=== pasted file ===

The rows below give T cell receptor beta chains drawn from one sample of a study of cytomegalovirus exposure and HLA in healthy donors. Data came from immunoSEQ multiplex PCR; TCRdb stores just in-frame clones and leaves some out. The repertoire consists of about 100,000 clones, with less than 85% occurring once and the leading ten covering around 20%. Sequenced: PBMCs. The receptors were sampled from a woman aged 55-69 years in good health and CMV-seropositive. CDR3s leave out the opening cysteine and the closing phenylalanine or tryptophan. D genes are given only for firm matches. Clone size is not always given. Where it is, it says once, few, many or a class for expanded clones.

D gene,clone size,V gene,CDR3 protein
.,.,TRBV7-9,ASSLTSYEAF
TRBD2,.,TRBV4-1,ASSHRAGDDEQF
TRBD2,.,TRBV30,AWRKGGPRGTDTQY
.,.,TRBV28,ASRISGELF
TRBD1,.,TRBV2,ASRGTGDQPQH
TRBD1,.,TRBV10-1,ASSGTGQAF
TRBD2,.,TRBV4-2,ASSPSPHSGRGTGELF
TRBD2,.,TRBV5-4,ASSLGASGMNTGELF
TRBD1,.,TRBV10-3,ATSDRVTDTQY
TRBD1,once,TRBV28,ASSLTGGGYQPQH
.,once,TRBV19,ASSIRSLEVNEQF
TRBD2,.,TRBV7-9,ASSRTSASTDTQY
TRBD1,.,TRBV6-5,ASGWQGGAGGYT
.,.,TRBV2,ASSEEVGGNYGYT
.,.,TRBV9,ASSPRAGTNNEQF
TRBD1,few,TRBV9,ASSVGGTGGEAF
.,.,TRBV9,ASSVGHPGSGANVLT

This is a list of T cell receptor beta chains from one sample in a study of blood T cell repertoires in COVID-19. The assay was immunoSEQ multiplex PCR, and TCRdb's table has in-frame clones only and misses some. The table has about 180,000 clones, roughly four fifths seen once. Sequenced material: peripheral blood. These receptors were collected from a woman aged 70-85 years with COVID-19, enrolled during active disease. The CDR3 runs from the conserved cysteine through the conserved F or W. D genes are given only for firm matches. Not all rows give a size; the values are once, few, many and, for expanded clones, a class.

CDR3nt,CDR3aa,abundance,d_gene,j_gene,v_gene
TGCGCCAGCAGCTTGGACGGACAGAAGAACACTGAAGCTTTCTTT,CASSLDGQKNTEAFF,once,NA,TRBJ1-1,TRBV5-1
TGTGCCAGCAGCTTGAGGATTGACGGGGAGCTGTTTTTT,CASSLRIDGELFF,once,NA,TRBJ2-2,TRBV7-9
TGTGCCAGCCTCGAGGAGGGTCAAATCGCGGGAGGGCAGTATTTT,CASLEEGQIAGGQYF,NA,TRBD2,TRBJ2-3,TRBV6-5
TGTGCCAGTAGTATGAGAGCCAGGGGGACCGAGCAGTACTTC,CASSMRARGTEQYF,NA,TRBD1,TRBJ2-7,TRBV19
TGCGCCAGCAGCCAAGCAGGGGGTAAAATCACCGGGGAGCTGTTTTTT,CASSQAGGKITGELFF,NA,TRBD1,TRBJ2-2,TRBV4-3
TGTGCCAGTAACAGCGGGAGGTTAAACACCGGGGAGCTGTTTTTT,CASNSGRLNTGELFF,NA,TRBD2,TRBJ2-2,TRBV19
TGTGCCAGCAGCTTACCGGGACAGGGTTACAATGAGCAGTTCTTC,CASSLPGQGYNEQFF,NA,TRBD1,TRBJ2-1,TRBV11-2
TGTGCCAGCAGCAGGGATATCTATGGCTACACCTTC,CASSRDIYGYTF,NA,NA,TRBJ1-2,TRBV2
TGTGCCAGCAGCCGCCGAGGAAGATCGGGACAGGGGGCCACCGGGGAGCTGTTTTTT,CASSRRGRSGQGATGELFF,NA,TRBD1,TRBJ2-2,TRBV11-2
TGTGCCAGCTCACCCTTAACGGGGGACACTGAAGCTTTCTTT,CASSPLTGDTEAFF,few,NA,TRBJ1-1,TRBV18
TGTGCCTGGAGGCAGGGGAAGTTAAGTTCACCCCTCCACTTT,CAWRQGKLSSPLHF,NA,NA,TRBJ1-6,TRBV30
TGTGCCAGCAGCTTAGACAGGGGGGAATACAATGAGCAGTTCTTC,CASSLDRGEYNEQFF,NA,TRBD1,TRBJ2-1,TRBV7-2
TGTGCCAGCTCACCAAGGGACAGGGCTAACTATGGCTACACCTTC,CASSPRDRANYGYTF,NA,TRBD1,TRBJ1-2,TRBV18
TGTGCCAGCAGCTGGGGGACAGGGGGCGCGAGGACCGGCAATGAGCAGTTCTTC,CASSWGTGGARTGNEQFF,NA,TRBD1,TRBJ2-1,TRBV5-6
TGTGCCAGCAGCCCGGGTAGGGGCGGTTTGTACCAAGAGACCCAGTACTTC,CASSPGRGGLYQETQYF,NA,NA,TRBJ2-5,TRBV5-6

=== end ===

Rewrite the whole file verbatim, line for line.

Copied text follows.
The rows below give T cell receptor beta chains drawn from one sample of a study of cytomegalovirus exposure and HLA in healthy donors. Data came from immunoSEQ multiplex PCR; TCRdb stores just in-frame clones and leaves some out. The repertoire consists of about 100,000 clones, with less than 85% occurring once and the leading ten covering around 20%. Sequenced: PBMCs. The receptors were sampled from a woman aged 55-69 years in good health and CMV-seropositive. CDR3s leave out the opening cysteine and the closing phenylalanine or tryptophan. D genes are given only for firm matches. Clone size is not always given. Where it is, it says once, few, many or a class for expanded clones.

D gene,clone size,V gene,CDR3 protein
.,.,TRBV7-9,ASSLTSYEAF
TRBD2,.,TRBV4-1,ASSHRAGDDEQF
TRBD2,.,TRBV30,AWRKGGPRGTDTQY
.,.,TRBV28,ASRISGELF
TRBD1,.,TRBV2,ASRGTGDQPQH
TRBD1,.,TRBV10-1,ASSGTGQAF
TRBD2,.,TRBV4-2,ASSPSPHSGRGTGELF
TRBD2,.,TRBV5-4,ASSLGASGMNTGELF
TRBD1,.,TRBV10-3,ATSDRVTDTQY
TRBD1,once,TRBV28,ASSLTGGGYQPQH
.,once,TRBV19,ASSIRSLEVNEQF
TRBD2,.,TRBV7-9,ASSRTSASTDTQY
TRBD1,.,TRBV6-5,ASGWQGGAGGYT
.,.,TRBV2,ASSEEVGGNYGYT
.,.,TRBV9,ASSPRAGTNNEQF
TRBD1,few,TRBV9,ASSVGGTGGEAF
.,.,TRBV9,ASSVGHPGSGANVLT

This is a list of T cell receptor beta chains from one sample in a study of blood T cell repertoires in COVID-19. The assay was immunoSEQ multiplex PCR, and TCRdb's table has in-frame clones only and misses some. The table has about 180,000 clones, roughly four fifths seen once. Sequenced material: peripheral blood. These receptors were collected from a woman aged 70-85 years with COVID-19, enrolled during active disease. The CDR3 runs from the conserved cysteine through the conserved F or W. D genes are given only for firm matches. Not all rows give a size; the values are once, few, many and, for expanded clones, a class.

CDR3nt,CDR3aa,abundance,d_gene,j_gene,v_gene
TGCGCCAGCAGCTTGGACGGACAGAAGAACACTGAAGCTTTCTTT,CASSLDGQKNTEAFF,once,NA,TRBJ1-1,TRBV5-1
TGTGCCAGCAGCTTGAGGATTGACGGGGAGCTGTTTTTT,CASSLRIDGELFF,once,NA,TRBJ2-2,TRBV7-9
TGTGCCAGCCTCGAGGAGGGTCAAATCGCGGGAGGGCAGTATTTT,CASLEEGQIAGGQYF,NA,TRBD2,TRBJ2-3,TRBV6-5
TGTGCCAGTAGTATGAGAGCCAGGGGGACCGAGCAGTACTTC,CASSMRARGTEQYF,NA,TRBD1,TRBJ2-7,TRBV19
TGCGCCAGCAGCCAAGCAGGGGGTAAAATCACCGGGGAGCTGTTTTTT,CASSQAGGKITGELFF,NA,TRBD1,TRBJ2-2,TRBV4-3
TGTGCCAGTAACAGCGGGAGGTTAAACACCGGGGAGCTGTTTTTT,CASNSGRLNTGELFF,NA,TRBD2,TRBJ2-2,TRBV19
TGTGCCAGCAGCTTACCGGGACAGGGTTACAATGAGCAGTTCTTC,CASSLPGQGYNEQFF,NA,TRBD1,TRBJ2-1,TRBV11-2
TGTGCCAGCAGCAGGGATATCTATGGCTACACCTTC,CASSRDIYGYTF,NA,NA,TRBJ1-2,TRBV2
TGTGCCAGCAGCCGCCGAGGAAGATCGGGACAGGGGGCCACCGGGGAGCTGTTTTTT,CASSRRGRSGQGATGELFF,NA,TRBD1,TRBJ2-2,TRBV11-2
TGTGCCAGCTCACCCTTAACGGGGGACACTGAAGCTTTCTTT,CASSPLTGDTEAFF,few,NA,TRBJ1-1,TRBV18
TGTGCCTGGAGGCAGGGGAAGTTAAGTTCACCCCTCCACTTT,CAWRQGKLSSPLHF,NA,NA,TRBJ1-6,TRBV30
TGTGCCAGCAGCTTAGACAGGGGGGAATACAATGAGCAGTTCTTC,CASSLDRGEYNEQFF,NA,TRBD1,TRBJ2-1,TRBV7-2
TGTGCCAGCTCACCAAGGGACAGGGCTAACTATGGCTACACCTTC,CASSPRDRANYGYTF,NA,TRBD1,TRBJ1-2,TRBV18
TGTGCCAGCAGCTGGGGGACAGGGGGCGCGAGGACCGGCAATGAGCAGTTCTTC,CASSWGTGGARTGNEQFF,NA,TRBD1,TRBJ2-1,TRBV5-6
TGTGCCAGCAGCCCGGGTAGGGGCGGTTTGTACCAAGAGACCCAGTACTTC,CASSPGRGGLYQETQYF,NA,NA,TRBJ2-5,TRBV5-6